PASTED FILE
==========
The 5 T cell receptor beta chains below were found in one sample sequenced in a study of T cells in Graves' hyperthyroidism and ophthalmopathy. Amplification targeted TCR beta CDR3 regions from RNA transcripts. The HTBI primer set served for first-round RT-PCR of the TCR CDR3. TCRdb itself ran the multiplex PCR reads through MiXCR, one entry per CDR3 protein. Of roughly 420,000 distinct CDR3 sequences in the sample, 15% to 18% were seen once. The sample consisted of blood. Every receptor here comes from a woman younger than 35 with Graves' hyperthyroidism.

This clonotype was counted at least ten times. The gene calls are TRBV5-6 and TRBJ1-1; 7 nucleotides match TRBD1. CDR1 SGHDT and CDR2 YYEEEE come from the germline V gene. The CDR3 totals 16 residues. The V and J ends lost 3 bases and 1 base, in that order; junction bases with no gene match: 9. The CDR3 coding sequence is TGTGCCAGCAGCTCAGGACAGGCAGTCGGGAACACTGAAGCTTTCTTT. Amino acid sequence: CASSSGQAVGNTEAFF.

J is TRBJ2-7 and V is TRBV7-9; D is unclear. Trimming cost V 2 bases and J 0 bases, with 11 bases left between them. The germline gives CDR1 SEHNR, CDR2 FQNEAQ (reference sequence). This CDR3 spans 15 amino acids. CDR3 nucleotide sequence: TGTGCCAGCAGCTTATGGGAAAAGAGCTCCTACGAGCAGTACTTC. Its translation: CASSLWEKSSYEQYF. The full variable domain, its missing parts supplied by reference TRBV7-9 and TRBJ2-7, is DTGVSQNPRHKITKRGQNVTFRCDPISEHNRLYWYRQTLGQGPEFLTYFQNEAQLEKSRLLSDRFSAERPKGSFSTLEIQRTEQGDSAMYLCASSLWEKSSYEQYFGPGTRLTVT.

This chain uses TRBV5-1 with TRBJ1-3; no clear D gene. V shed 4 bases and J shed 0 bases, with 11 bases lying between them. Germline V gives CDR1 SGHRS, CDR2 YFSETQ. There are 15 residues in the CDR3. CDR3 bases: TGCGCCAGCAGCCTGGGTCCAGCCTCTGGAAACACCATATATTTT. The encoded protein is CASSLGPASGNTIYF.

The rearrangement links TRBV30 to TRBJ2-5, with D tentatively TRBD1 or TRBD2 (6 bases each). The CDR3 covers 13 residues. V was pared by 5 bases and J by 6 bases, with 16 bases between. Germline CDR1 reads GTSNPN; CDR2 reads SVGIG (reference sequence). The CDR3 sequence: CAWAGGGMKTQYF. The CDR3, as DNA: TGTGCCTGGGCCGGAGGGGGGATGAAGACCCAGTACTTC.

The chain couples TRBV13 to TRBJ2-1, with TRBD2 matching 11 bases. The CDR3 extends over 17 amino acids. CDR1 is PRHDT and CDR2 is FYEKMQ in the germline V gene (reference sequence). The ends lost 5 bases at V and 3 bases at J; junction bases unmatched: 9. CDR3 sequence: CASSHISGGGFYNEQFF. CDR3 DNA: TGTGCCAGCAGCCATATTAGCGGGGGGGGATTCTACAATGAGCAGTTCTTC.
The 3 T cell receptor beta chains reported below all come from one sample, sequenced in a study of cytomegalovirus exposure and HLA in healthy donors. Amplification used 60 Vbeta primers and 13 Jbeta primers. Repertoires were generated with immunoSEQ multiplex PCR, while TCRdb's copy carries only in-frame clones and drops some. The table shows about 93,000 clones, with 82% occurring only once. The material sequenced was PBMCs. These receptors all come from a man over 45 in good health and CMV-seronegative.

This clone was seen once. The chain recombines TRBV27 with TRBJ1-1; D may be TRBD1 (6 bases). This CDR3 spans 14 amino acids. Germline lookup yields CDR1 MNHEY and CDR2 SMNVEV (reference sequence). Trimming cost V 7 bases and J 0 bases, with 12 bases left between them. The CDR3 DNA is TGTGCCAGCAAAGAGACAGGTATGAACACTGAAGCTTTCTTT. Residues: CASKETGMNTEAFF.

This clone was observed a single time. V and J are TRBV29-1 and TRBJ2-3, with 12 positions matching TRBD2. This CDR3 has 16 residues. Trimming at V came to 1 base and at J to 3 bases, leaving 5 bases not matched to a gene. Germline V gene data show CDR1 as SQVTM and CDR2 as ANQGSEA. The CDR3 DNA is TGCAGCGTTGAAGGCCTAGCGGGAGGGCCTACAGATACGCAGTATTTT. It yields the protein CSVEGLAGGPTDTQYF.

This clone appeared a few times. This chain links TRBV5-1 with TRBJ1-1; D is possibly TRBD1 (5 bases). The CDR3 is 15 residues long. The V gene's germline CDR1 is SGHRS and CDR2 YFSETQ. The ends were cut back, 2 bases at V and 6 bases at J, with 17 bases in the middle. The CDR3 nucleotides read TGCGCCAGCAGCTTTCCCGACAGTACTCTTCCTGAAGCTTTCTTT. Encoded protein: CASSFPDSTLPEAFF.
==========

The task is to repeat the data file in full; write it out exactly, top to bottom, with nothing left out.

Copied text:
The 5 T cell receptor beta chains below were found in one sample sequenced in a study of T cells in Graves' hyperthyroidism and ophthalmopathy. Amplification targeted TCR beta CDR3 regions from RNA transcripts. The HTBI primer set served for first-round RT-PCR of the TCR CDR3. TCRdb itself ran the multiplex PCR reads through MiXCR, one entry per CDR3 protein. Of roughly 420,000 distinct CDR3 sequences in the sample, 15% to 18% were seen once. The sample consisted of blood. Every receptor here comes from a woman younger than 35 with Graves' hyperthyroidism.

This clonotype was counted at least ten times. The gene calls are TRBV5-6 and TRBJ1-1; 7 nucleotides match TRBD1. CDR1 SGHDT and CDR2 YYEEEE come from the germline V gene. The CDR3 totals 16 residues. The V and J ends lost 3 bases and 1 base, in that order; junction bases with no gene match: 9. The CDR3 coding sequence is TGTGCCAGCAGCTCAGGACAGGCAGTCGGGAACACTGAAGCTTTCTTT. Amino acid sequence: CASSSGQAVGNTEAFF.

J is TRBJ2-7 and V is TRBV7-9; D is unclear. Trimming cost V 2 bases and J 0 bases, with 11 bases left between them. The germline gives CDR1 SEHNR, CDR2 FQNEAQ (reference sequence). This CDR3 spans 15 amino acids. CDR3 nucleotide sequence: TGTGCCAGCAGCTTATGGGAAAAGAGCTCCTACGAGCAGTACTTC. Its translation: CASSLWEKSSYEQYF. The full variable domain, its missing parts supplied by reference TRBV7-9 and TRBJ2-7, is DTGVSQNPRHKITKRGQNVTFRCDPISEHNRLYWYRQTLGQGPEFLTYFQNEAQLEKSRLLSDRFSAERPKGSFSTLEIQRTEQGDSAMYLCASSLWEKSSYEQYFGPGTRLTVT.

This chain uses TRBV5-1 with TRBJ1-3; no clear D gene. V shed 4 bases and J shed 0 bases, with 11 bases lying between them. Germline V gives CDR1 SGHRS, CDR2 YFSETQ. There are 15 residues in the CDR3. CDR3 bases: TGCGCCAGCAGCCTGGGTCCAGCCTCTGGAAACACCATATATTTT. The encoded protein is CASSLGPASGNTIYF.

The rearrangement links TRBV30 to TRBJ2-5, with D tentatively TRBD1 or TRBD2 (6 bases each). The CDR3 covers 13 residues. V was pared by 5 bases and J by 6 bases, with 16 bases between. Germline CDR1 reads GTSNPN; CDR2 reads SVGIG (reference sequence). The CDR3 sequence: CAWAGGGMKTQYF. The CDR3, as DNA: TGTGCCTGGGCCGGAGGGGGGATGAAGACCCAGTACTTC.

The chain couples TRBV13 to TRBJ2-1, with TRBD2 matching 11 bases. The CDR3 extends over 17 amino acids. CDR1 is PRHDT and CDR2 is FYEKMQ in the germline V gene (reference sequence). The ends lost 5 bases at V and 3 bases at J; junction bases unmatched: 9. CDR3 sequence: CASSHISGGGFYNEQFF. CDR3 DNA: TGTGCCAGCAGCCATATTAGCGGGGGGGGATTCTACAATGAGCAGTTCTTC.
The 3 T cell receptor beta chains reported below all come from one sample, sequenced in a study of cytomegalovirus exposure and HLA in healthy donors. Amplification used 60 Vbeta primers and 13 Jbeta primers. Repertoires were generated with immunoSEQ multiplex PCR, while TCRdb's copy carries only in-frame clones and drops some. The table shows about 93,000 clones, with 82% occurring only once. The material sequenced was PBMCs. These receptors all come from a man over 45 in good health and CMV-seronegative.

This clone was seen once. The chain recombines TRBV27 with TRBJ1-1; D may be TRBD1 (6 bases). This CDR3 spans 14 amino acids. Germline lookup yields CDR1 MNHEY and CDR2 SMNVEV (reference sequence). Trimming cost V 7 bases and J 0 bases, with 12 bases left between them. The CDR3 DNA is TGTGCCAGCAAAGAGACAGGTATGAACACTGAAGCTTTCTTT. Residues: CASKETGMNTEAFF.

This clone was observed a single time. V and J are TRBV29-1 and TRBJ2-3, with 12 positions matching TRBD2. This CDR3 has 16 residues. Trimming at V came to 1 base and at J to 3 bases, leaving 5 bases not matched to a gene. Germline V gene data show CDR1 as SQVTM and CDR2 as ANQGSEA. The CDR3 DNA is TGCAGCGTTGAAGGCCTAGCGGGAGGGCCTACAGATACGCAGTATTTT. It yields the protein CSVEGLAGGPTDTQYF.

This clone appeared a few times. This chain links TRBV5-1 with TRBJ1-1; D is possibly TRBD1 (5 bases). The CDR3 is 15 residues long. The V gene's germline CDR1 is SGHRS and CDR2 YFSETQ. The ends were cut back, 2 bases at V and 6 bases at J, with 17 bases in the middle. The CDR3 nucleotides read TGCGCCAGCAGCTTTCCCGACAGTACTCTTCCTGAAGCTTTCTTT. Encoded protein: CASSFPDSTLPEAFF.